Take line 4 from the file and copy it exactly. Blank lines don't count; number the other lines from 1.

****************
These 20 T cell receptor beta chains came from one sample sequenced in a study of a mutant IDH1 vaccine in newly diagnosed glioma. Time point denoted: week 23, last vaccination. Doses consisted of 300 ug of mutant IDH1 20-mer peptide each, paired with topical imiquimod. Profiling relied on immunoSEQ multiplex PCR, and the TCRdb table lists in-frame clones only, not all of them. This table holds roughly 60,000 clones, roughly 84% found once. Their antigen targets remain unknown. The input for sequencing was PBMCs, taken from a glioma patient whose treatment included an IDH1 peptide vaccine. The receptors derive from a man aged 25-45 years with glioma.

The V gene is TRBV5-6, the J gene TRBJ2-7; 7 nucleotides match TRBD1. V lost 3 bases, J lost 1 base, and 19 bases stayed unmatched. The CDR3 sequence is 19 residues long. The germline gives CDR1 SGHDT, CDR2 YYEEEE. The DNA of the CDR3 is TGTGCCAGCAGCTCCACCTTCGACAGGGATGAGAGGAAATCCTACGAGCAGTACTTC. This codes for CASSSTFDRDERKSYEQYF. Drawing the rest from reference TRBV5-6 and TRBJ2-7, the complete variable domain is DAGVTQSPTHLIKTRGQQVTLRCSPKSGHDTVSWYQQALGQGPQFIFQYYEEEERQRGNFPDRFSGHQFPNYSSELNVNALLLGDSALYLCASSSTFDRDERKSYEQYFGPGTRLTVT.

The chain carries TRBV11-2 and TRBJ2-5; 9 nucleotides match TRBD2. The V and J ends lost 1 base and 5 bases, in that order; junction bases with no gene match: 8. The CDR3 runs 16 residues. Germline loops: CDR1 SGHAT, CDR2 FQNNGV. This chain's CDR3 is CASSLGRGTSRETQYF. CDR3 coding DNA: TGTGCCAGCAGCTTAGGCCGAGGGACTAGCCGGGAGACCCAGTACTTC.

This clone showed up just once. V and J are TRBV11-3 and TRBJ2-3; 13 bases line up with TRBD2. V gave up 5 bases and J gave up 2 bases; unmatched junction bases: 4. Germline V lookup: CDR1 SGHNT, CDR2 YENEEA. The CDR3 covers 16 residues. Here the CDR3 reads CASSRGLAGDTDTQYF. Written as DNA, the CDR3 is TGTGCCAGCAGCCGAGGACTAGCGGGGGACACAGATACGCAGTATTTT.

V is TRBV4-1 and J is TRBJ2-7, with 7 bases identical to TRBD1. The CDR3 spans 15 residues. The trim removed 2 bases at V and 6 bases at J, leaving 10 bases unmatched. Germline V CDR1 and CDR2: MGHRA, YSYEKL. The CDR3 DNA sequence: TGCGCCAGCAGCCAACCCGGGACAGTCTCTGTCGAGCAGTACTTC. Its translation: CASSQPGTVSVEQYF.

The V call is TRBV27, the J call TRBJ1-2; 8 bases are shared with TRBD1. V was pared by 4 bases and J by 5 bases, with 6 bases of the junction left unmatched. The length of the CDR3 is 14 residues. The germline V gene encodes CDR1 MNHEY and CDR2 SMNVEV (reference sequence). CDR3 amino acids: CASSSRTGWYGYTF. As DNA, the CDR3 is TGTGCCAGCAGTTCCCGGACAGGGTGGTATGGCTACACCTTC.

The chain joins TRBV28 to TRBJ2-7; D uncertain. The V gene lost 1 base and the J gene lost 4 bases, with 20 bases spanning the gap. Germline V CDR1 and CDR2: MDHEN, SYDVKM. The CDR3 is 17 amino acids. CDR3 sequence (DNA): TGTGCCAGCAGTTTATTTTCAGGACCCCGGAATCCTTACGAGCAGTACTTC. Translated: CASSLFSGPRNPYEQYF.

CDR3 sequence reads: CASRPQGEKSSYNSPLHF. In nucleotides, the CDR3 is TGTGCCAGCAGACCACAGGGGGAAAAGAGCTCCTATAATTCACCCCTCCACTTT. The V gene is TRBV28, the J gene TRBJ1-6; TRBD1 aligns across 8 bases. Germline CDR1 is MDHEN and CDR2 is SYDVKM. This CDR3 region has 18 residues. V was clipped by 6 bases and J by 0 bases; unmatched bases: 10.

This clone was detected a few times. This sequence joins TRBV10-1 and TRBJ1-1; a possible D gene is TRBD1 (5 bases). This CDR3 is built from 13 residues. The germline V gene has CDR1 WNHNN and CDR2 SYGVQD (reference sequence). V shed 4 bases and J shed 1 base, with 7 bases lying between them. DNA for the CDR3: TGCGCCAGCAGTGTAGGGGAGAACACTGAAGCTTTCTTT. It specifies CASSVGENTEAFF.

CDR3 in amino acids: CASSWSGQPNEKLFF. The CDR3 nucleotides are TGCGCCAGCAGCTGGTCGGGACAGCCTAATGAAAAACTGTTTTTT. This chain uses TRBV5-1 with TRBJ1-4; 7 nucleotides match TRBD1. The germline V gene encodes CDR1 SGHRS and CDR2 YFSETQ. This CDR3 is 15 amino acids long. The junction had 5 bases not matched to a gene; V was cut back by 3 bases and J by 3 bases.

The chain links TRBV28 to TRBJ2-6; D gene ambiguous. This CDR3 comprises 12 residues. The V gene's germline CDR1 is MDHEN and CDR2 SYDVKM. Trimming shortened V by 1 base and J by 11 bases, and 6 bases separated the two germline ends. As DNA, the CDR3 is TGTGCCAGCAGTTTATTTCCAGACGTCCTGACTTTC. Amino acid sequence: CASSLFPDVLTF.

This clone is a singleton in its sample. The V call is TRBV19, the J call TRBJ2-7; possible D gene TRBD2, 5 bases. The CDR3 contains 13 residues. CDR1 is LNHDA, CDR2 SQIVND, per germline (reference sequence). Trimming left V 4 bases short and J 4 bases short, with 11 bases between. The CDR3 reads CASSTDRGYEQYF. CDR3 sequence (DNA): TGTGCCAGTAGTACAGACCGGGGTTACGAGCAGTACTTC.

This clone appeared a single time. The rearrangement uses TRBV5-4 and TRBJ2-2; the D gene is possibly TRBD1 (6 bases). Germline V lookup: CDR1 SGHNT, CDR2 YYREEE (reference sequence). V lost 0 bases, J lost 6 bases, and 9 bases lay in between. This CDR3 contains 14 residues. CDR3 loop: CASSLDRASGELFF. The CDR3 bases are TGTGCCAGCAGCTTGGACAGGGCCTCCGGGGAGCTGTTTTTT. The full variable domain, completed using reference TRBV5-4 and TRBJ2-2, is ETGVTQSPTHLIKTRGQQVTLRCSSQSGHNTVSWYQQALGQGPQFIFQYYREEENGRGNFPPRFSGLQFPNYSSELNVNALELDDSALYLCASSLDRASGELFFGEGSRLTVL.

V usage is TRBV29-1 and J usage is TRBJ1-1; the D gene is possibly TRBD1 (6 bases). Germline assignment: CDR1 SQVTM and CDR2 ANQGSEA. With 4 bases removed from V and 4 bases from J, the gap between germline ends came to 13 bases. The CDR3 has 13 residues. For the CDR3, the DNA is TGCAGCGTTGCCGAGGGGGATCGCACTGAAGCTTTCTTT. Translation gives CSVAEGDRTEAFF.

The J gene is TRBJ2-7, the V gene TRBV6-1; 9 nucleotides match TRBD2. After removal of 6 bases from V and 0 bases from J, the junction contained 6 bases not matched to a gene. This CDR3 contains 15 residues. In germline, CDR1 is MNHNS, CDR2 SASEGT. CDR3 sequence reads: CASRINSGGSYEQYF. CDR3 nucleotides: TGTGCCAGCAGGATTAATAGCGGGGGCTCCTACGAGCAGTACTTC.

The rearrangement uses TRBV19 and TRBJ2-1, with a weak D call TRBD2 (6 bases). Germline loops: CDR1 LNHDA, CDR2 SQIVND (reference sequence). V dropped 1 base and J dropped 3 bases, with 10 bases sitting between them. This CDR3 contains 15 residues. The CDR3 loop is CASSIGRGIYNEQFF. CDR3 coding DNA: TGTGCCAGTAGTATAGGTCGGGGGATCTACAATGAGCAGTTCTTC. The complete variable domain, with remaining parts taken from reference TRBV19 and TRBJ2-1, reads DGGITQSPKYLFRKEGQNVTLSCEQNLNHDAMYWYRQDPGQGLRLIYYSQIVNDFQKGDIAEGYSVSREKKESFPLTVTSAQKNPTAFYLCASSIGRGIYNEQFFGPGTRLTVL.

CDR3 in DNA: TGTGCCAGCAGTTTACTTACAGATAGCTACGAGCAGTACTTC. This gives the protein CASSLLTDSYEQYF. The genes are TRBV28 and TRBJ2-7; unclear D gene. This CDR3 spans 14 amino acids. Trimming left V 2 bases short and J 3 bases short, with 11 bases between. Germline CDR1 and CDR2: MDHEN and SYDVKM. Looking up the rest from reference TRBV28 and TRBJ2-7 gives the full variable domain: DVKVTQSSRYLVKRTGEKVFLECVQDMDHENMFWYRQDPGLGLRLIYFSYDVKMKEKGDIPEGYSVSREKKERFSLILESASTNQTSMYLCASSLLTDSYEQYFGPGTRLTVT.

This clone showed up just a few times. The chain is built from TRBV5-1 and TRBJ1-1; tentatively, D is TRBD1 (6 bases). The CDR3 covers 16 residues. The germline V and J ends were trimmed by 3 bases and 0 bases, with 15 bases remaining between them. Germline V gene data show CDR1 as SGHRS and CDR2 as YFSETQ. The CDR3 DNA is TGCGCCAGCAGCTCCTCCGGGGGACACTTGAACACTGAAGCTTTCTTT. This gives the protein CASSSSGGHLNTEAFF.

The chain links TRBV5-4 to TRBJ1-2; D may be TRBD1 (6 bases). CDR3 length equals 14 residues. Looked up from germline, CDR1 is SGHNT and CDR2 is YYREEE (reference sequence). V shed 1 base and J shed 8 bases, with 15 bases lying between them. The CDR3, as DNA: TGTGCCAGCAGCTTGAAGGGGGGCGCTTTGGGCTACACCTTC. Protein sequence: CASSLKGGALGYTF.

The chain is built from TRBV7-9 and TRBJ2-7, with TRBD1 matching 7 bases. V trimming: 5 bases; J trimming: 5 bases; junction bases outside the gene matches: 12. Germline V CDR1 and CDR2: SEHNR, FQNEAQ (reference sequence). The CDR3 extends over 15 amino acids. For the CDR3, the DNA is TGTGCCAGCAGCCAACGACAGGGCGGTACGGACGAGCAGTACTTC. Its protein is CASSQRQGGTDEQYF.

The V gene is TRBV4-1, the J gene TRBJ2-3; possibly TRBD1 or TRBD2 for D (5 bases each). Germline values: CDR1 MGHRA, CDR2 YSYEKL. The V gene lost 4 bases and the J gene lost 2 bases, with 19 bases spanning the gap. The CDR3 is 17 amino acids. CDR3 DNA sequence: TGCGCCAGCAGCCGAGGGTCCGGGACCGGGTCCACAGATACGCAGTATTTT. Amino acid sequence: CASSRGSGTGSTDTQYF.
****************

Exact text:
This clone showed up just once. V and J are TRBV11-3 and TRBJ2-3; 13 bases line up with TRBD2. V gave up 5 bases and J gave up 2 bases; unmatched junction bases: 4. Germline V lookup: CDR1 SGHNT, CDR2 YENEEA. The CDR3 covers 16 residues. Here the CDR3 reads CASSRGLAGDTDTQYF. Written as DNA, the CDR3 is TGTGCCAGCAGCCGAGGACTAGCGGGGGACACAGATACGCAGTATTTT.